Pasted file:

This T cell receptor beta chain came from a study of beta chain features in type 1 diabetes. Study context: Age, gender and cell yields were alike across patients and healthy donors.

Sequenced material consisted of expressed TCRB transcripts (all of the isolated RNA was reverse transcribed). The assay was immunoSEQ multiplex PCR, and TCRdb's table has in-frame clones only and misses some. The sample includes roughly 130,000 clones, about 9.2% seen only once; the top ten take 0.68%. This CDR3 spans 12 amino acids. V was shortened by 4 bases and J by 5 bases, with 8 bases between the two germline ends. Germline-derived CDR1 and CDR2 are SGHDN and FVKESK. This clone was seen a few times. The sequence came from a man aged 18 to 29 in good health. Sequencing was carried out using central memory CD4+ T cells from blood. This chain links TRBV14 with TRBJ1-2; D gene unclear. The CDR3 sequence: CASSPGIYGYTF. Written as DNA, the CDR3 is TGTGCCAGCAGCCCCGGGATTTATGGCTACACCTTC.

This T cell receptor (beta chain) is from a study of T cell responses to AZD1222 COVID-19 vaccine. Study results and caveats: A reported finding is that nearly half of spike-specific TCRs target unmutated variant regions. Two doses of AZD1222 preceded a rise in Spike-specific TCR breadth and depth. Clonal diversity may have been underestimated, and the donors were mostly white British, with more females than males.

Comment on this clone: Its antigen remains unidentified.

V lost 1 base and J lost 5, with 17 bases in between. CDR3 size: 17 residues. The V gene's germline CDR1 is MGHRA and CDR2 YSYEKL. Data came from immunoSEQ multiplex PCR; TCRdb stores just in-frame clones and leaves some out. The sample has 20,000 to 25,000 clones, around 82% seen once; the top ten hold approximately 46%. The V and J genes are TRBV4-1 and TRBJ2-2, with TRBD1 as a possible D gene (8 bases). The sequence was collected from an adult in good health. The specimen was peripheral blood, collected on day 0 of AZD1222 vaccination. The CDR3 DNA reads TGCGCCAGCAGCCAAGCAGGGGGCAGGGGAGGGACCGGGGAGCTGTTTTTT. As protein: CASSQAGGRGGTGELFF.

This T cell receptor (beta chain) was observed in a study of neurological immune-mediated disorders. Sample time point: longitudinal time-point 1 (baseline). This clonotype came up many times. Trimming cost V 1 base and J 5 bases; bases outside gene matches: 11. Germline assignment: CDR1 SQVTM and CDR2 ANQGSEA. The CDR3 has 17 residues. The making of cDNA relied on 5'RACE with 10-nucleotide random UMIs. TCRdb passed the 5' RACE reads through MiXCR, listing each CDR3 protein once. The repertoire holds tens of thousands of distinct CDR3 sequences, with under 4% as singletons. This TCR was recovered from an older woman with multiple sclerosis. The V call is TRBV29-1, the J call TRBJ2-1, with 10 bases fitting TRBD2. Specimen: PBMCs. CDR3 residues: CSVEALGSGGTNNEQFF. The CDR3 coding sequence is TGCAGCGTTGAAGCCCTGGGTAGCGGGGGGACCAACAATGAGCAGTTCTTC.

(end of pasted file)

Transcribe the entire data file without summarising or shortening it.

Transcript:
This T cell receptor beta chain came from a study of beta chain features in type 1 diabetes. Study context: Age, gender and cell yields were alike across patients and healthy donors.

Sequenced material consisted of expressed TCRB transcripts (all of the isolated RNA was reverse transcribed). The assay was immunoSEQ multiplex PCR, and TCRdb's table has in-frame clones only and misses some. The sample includes roughly 130,000 clones, about 9.2% seen only once; the top ten take 0.68%. This CDR3 spans 12 amino acids. V was shortened by 4 bases and J by 5 bases, with 8 bases between the two germline ends. Germline-derived CDR1 and CDR2 are SGHDN and FVKESK. This clone was seen a few times. The sequence came from a man aged 18 to 29 in good health. Sequencing was carried out using central memory CD4+ T cells from blood. This chain links TRBV14 with TRBJ1-2; D gene unclear. The CDR3 sequence: CASSPGIYGYTF. Written as DNA, the CDR3 is TGTGCCAGCAGCCCCGGGATTTATGGCTACACCTTC.

This T cell receptor (beta chain) is from a study of T cell responses to AZD1222 COVID-19 vaccine. Study results and caveats: A reported finding is that nearly half of spike-specific TCRs target unmutated variant regions. Two doses of AZD1222 preceded a rise in Spike-specific TCR breadth and depth. Clonal diversity may have been underestimated, and the donors were mostly white British, with more females than males.

Comment on this clone: Its antigen remains unidentified.

V lost 1 base and J lost 5, with 17 bases in between. CDR3 size: 17 residues. The V gene's germline CDR1 is MGHRA and CDR2 YSYEKL. Data came from immunoSEQ multiplex PCR; TCRdb stores just in-frame clones and leaves some out. The sample has 20,000 to 25,000 clones, around 82% seen once; the top ten hold approximately 46%. The V and J genes are TRBV4-1 and TRBJ2-2, with TRBD1 as a possible D gene (8 bases). The sequence was collected from an adult in good health. The specimen was peripheral blood, collected on day 0 of AZD1222 vaccination. The CDR3 DNA reads TGCGCCAGCAGCCAAGCAGGGGGCAGGGGAGGGACCGGGGAGCTGTTTTTT. As protein: CASSQAGGRGGTGELFF.

This T cell receptor (beta chain) was observed in a study of neurological immune-mediated disorders. Sample time point: longitudinal time-point 1 (baseline). This clonotype came up many times. Trimming cost V 1 base and J 5 bases; bases outside gene matches: 11. Germline assignment: CDR1 SQVTM and CDR2 ANQGSEA. The CDR3 has 17 residues. The making of cDNA relied on 5'RACE with 10-nucleotide random UMIs. TCRdb passed the 5' RACE reads through MiXCR, listing each CDR3 protein once. The repertoire holds tens of thousands of distinct CDR3 sequences, with under 4% as singletons. This TCR was recovered from an older woman with multiple sclerosis. The V call is TRBV29-1, the J call TRBJ2-1, with 10 bases fitting TRBD2. Specimen: PBMCs. CDR3 residues: CSVEALGSGGTNNEQFF. The CDR3 coding sequence is TGCAGCGTTGAAGCCCTGGGTAGCGGGGGGACCAACAATGAGCAGTTCTTC.